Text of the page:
If you have been hurt, it’s helpful to wonder why your spouse made the mistake so you can pray for them in a focused way. Does John need help exploring his priorities? Does he help others because he needs to feel valued? Does he need to understand that he may be hiding in his work to avoid closeness in his marriage?[ii]


Forgiveness place #3: The relationship
Each of you needs to ask yourself what your relationship most needs from you to help it heal. If you are not sure what to do or say, pray for wisdom and ask, “Will this help our relationship, or will it cause more pain?”[iii]


Forgiveness place #4: The future
This is often a place we forget to explore when we are working out how to help our hurting relationship. Think about your hopes for your marriage and the commitment you have made to cherish each other. What do you both need to do now to protect your relationship from future hurts? What plans can you make to help your marriage grow stronger and closer?

If you are the “hurter,” what decisions can you make to ensure you do not hurt your loved one in the same way again?

If you are the hurt person, how can you respond to your spouse in a way that will help you grow closer and not damage your future relationship?[iv]
 
Conversation Starters:
1.    Describe, from your perspective, what you just witnessed?
2.   How can family members be there for each other?

Care-filled conversations      
Care-filled conversations are calm, kind, clear, and hopeful.

After spending prayerful time in the four places of forgiveness, Rachel could say, “When you chose to help Jason rather than spend my birthday with me, I was very sad and hurt because it felt as if I wasn’t very important to you. I felt lonely, abandoned, and disappointed. I need to know you value our relationship. Next time, could you please stop and ask me first before making choices that affect me? I am also wondering how we can take care of our relationship by making it more of a priority in our lives.”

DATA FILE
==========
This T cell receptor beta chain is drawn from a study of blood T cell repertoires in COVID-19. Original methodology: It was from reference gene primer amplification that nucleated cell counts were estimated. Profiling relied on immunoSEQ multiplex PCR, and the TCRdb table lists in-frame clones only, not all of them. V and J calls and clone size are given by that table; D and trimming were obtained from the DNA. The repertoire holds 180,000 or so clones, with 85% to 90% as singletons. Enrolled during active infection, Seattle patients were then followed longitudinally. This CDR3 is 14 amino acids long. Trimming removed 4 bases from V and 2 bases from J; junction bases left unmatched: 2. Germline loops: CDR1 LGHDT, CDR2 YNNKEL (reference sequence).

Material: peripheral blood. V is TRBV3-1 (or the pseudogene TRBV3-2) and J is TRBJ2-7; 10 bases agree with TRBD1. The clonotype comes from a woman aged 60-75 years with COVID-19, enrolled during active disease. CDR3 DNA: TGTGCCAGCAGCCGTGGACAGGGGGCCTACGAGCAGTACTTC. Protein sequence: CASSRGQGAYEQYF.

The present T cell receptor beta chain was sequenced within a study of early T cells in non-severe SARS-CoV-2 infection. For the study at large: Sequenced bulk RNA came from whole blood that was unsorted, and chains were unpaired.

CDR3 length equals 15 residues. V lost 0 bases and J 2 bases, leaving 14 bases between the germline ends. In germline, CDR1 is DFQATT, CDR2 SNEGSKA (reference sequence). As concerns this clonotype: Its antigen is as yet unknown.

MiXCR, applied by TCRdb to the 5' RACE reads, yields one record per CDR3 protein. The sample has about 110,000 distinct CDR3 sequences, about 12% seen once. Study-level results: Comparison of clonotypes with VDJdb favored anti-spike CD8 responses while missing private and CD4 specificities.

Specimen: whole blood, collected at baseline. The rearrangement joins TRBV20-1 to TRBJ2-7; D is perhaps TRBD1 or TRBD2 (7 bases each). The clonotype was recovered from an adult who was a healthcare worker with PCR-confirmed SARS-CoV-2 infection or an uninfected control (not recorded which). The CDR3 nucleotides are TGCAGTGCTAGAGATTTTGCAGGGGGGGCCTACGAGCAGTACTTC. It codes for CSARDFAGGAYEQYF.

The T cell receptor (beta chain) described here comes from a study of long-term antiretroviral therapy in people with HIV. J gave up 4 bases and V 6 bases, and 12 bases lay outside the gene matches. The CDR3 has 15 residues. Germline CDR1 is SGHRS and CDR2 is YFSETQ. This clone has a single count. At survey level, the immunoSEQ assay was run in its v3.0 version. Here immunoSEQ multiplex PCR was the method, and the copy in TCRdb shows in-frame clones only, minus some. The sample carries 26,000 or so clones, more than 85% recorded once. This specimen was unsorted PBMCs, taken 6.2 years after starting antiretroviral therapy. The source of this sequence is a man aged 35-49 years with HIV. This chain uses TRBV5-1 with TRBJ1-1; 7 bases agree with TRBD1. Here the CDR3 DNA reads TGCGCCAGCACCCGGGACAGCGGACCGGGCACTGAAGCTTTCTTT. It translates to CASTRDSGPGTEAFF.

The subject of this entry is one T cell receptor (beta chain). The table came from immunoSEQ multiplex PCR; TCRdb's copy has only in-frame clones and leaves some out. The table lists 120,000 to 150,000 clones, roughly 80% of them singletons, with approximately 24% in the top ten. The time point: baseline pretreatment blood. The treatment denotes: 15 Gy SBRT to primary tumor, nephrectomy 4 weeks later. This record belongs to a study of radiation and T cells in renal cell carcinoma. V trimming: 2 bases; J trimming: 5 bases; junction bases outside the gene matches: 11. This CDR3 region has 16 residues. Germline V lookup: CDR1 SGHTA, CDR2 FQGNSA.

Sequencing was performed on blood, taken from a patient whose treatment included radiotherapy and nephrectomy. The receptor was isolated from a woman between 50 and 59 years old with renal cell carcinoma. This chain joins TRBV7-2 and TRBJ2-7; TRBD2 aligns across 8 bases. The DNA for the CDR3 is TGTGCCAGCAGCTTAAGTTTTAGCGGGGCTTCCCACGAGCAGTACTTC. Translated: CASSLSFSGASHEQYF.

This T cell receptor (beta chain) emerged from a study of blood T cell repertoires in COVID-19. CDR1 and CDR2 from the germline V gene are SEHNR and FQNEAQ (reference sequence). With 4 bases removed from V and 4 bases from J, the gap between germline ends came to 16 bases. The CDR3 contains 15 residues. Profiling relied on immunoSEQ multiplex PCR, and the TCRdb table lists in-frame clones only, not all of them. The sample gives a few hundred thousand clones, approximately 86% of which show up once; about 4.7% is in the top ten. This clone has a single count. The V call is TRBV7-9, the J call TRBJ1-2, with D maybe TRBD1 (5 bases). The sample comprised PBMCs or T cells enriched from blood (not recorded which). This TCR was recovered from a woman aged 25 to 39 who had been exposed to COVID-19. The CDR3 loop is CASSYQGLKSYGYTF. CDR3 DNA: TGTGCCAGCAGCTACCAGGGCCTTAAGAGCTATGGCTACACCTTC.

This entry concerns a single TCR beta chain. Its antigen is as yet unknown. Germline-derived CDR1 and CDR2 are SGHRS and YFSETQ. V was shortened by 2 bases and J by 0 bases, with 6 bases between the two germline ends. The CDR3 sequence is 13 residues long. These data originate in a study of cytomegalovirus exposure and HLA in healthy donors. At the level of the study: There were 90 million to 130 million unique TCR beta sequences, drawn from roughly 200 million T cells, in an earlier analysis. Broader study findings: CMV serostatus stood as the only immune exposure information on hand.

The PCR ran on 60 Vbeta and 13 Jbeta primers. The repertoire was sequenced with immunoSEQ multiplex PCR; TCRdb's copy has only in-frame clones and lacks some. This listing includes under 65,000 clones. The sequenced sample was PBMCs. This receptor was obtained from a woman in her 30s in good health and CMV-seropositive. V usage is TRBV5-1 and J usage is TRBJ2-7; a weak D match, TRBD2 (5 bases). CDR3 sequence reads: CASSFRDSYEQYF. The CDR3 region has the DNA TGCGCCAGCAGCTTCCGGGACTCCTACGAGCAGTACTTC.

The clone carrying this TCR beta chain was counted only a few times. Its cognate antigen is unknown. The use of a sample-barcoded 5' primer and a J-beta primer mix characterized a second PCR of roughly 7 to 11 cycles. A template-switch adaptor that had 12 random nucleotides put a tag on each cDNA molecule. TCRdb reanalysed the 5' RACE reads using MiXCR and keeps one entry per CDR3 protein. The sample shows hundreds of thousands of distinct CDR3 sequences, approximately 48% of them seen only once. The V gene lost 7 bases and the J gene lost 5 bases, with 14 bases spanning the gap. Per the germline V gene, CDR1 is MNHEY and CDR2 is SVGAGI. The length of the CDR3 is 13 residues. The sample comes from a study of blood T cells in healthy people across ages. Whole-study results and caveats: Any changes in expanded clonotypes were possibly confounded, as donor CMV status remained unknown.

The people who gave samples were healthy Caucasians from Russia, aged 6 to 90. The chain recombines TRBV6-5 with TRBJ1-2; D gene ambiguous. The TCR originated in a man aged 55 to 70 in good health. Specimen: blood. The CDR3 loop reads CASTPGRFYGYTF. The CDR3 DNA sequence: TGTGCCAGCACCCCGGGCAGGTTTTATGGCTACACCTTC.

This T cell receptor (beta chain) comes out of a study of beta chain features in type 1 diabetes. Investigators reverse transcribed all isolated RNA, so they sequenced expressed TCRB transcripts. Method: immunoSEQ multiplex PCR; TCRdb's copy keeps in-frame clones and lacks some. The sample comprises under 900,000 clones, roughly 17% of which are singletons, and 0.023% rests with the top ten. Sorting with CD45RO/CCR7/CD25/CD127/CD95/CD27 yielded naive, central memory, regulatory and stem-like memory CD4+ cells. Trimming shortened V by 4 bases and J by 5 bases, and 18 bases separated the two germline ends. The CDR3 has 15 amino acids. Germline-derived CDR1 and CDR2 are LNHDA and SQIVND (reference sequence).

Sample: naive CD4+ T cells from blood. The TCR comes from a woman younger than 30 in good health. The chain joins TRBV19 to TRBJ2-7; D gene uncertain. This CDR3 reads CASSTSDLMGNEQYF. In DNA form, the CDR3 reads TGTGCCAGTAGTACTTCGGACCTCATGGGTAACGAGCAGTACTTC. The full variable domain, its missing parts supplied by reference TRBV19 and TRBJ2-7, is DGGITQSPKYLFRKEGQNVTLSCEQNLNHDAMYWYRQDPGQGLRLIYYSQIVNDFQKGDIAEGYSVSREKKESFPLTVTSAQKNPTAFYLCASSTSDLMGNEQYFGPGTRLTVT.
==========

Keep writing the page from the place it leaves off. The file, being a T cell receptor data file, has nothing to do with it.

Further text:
John could say, “I am so sorry, Rachel. I realize that I hurt you when I chose to help Jason rather than spend the day with you. I need to understand just how much my ministry choices hurt you at times. I was wrong. Please forgive me. What can I do differently in the future to show you how special you are to me?”
 
The journey
Some things are very hard to forgive, such as adultery, domestic violence, abuse, continuous neglect, betrayal, or being seriously shamed, bullied, or ridiculed. When we cause such deep wounds, we can expect healing to take a long time. If someone tripped you and broke your leg, you might forgive the person immediately, but the fracture will still need six weeks to mend.
 
Conversation Starter:
How long should broken trust take to heal?

Hurts, resentments, and grudges fracture the oneness that God wants us to experience in marriage. Forgiveness binds the relationship together again, like a plaster cast, so that our hurting hearts can be healed and become stronger than ever before.

Apologizing
Once you fully understand the pain you have caused your spouse, it’s important to apologize. Pray that you will be able to do this well. It's not an easy thing to do, but it helps put things right again.

One example of a simple apology: “I am very sorry that I hurt you by [be specific]. I know that I caused you to feel [be specific]. It was very wrong of me, and I never want to do that again.”

Other actions that might enhance the apology:
  • Giving the person a warm hug or other physical sign of apology if they are receptive to it.
  • Doing something thoughtful for the other person, such as buying flowers, sending a card, or giving a gift.
  • Fixing what you did wrong. It helps us feel better about ourselves when we are involved in mending what we have damaged.
Ask yourself what else you can do to make sure you have offered a thoughtful apology to someone you have hurt.
 
Accepting an apology
When others have listened to your experience and understood your pain, pray that you will be able to accept their apology warmly. This will help mend the hurting relationship.

Some ways to accept an apology:
  • Simply say, “Thank you for saying you’re sorry,” or, “What you did really hurt me because. . . . But I choose to forgive you because I want us to be friends again.”
  • Give the other person a warm hug or other physical sign of affectionate acceptance.
  • Invite the other person to help make things better, possibly by fixing the mess, mending the broken object, or doing something kind and helpful.
 
Click on Forgiveness Activity Resources for more info on the topic of forgiveness.
[i] See Psalm 103; 1 John 1:9; and 1 John 3:1-4:21.
[ii] See Matthew 21:12; Luke 6:37; Philippians 2:3-4; and 1 Peter 3:7-this could be about either spouse.
[iii] See 2 Corinthians 2:7, 8; Luke 6:27; Romans 12:10; Ephesians 4:31, 32;
Ephesians 5:21-33; Colossians 3:12-15; James 5:16.
[iv] See Romans 12:14, 17-20; Mark 11:25; Luke 17:3, 4; Isaiah 55:7

 Karen Holford, MA, MSc, is a family therapist and freelance writer residing in Perthshire, Scotland with her husband, Pastor Bernie Holford.